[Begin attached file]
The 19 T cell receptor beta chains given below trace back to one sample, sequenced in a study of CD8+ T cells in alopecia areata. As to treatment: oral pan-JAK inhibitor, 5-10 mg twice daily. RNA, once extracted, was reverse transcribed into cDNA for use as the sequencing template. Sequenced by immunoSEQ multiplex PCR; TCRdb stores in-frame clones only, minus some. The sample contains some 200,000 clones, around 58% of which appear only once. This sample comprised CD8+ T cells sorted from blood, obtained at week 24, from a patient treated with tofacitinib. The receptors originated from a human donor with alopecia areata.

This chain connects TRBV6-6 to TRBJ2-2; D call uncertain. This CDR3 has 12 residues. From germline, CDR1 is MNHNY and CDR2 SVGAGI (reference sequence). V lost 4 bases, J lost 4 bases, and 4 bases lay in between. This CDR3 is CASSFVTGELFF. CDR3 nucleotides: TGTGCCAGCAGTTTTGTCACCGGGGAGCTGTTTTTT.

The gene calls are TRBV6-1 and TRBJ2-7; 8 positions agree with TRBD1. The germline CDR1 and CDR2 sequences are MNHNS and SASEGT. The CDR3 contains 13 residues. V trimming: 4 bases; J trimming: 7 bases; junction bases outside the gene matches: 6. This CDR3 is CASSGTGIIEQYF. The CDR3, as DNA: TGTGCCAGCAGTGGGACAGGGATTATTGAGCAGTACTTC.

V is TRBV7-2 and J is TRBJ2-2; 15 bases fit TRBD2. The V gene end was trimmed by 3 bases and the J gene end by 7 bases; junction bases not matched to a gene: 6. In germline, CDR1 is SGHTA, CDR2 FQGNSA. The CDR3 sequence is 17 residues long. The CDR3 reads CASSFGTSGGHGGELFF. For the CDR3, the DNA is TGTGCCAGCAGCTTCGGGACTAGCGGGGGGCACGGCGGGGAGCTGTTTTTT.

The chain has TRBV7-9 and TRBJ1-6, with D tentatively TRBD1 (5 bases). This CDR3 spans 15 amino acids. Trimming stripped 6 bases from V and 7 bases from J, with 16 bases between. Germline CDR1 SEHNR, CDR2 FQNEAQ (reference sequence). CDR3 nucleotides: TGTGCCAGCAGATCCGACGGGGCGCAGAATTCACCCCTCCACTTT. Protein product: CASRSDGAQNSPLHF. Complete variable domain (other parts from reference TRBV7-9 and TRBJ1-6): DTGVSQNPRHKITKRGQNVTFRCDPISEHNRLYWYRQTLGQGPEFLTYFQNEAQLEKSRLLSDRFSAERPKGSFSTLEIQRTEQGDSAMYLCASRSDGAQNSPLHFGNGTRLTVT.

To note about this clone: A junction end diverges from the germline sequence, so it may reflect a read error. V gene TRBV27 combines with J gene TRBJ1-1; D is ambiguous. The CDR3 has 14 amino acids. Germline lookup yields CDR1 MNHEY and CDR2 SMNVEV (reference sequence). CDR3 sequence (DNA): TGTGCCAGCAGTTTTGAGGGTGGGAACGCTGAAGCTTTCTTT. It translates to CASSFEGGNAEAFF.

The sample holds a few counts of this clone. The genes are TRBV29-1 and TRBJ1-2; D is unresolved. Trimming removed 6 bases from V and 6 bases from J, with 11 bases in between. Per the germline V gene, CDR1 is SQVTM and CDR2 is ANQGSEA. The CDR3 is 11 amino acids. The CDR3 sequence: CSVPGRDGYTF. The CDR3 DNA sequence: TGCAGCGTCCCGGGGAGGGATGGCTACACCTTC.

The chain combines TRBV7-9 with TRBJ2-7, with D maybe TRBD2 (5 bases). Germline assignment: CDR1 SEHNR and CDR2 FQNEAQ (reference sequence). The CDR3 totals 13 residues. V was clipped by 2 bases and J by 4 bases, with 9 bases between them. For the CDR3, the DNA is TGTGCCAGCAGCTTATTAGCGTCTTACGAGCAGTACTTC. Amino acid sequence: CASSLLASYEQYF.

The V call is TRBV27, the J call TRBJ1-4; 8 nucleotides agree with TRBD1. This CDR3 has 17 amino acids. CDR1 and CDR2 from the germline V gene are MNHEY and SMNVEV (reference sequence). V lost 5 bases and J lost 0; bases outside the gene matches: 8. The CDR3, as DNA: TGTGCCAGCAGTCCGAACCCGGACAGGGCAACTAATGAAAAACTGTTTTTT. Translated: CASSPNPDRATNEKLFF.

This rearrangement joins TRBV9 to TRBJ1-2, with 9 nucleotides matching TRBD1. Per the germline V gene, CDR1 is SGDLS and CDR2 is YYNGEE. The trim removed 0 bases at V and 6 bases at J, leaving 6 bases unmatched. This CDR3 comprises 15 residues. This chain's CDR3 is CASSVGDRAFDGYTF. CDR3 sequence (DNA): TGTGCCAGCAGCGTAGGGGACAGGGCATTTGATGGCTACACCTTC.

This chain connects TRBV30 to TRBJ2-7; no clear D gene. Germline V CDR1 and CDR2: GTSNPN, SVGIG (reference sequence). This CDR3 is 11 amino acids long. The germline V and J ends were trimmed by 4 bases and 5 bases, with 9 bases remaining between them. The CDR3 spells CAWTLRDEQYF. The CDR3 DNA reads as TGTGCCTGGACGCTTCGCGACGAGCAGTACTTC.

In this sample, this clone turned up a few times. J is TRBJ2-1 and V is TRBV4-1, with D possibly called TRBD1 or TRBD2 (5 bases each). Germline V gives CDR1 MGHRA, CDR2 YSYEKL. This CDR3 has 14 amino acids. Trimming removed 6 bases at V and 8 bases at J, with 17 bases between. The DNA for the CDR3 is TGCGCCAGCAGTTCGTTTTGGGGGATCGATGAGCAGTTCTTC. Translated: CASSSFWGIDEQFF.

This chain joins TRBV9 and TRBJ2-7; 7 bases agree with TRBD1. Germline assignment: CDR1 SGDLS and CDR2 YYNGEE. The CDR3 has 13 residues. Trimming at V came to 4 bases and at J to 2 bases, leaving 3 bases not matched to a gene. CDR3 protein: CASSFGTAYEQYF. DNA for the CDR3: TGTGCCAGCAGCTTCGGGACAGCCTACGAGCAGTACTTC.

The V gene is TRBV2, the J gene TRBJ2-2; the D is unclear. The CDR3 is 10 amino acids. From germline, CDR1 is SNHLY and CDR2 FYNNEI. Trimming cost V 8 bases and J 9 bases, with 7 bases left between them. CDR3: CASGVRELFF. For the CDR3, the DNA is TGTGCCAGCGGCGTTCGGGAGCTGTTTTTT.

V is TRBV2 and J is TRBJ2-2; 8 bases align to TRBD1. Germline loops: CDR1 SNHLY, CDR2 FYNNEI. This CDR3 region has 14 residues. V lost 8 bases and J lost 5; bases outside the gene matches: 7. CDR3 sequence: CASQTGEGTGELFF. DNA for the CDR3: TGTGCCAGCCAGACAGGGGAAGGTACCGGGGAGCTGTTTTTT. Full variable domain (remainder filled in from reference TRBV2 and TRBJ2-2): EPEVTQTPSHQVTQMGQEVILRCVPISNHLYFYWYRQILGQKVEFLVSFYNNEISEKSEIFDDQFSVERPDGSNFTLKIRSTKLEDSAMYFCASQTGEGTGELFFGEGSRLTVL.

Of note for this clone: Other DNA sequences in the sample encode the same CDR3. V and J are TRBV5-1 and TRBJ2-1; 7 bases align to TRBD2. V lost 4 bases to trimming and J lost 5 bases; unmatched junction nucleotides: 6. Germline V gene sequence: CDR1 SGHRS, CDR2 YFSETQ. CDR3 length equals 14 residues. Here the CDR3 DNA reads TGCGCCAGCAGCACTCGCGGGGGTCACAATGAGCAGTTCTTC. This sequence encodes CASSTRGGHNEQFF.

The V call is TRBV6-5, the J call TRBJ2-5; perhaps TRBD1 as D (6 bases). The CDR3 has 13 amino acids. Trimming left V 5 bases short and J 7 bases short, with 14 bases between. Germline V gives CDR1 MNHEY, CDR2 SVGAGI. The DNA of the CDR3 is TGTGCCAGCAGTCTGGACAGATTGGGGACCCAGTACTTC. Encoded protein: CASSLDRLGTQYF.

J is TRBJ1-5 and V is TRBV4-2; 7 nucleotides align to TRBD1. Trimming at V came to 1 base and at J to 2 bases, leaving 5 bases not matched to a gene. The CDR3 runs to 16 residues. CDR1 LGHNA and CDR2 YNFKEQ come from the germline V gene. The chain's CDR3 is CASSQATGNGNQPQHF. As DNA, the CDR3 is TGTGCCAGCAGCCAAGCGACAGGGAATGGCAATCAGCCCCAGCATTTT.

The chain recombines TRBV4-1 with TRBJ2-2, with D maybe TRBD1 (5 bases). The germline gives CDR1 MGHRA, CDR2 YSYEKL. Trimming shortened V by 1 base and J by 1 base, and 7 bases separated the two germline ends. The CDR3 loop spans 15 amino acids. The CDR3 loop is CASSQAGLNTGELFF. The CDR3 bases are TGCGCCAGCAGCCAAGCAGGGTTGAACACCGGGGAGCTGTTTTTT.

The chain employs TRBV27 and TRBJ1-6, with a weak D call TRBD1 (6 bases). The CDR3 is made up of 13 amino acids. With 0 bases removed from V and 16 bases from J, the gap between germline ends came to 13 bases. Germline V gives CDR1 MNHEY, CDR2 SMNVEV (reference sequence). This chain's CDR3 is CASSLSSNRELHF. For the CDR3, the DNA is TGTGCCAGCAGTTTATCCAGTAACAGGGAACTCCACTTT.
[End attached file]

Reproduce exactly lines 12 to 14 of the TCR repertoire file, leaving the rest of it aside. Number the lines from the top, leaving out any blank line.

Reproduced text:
In this sample, this clone turned up a few times. J is TRBJ2-1 and V is TRBV4-1, with D possibly called TRBD1 or TRBD2 (5 bases each). Germline V gives CDR1 MGHRA, CDR2 YSYEKL. This CDR3 has 14 amino acids. Trimming removed 6 bases at V and 8 bases at J, with 17 bases between. The DNA for the CDR3 is TGCGCCAGCAGTTCGTTTTGGGGGATCGATGAGCAGTTCTTC. Translated: CASSSFWGIDEQFF.

This chain joins TRBV9 and TRBJ2-7; 7 bases agree with TRBD1. Germline assignment: CDR1 SGDLS and CDR2 YYNGEE. The CDR3 has 13 residues. Trimming at V came to 4 bases and at J to 2 bases, leaving 3 bases not matched to a gene. CDR3 protein: CASSFGTAYEQYF. DNA for the CDR3: TGTGCCAGCAGCTTCGGGACAGCCTACGAGCAGTACTTC.

The V gene is TRBV2, the J gene TRBJ2-2; the D is unclear. The CDR3 is 10 amino acids. From germline, CDR1 is SNHLY and CDR2 FYNNEI. Trimming cost V 8 bases and J 9 bases, with 7 bases left between them. CDR3: CASGVRELFF. For the CDR3, the DNA is TGTGCCAGCGGCGTTCGGGAGCTGTTTTTT.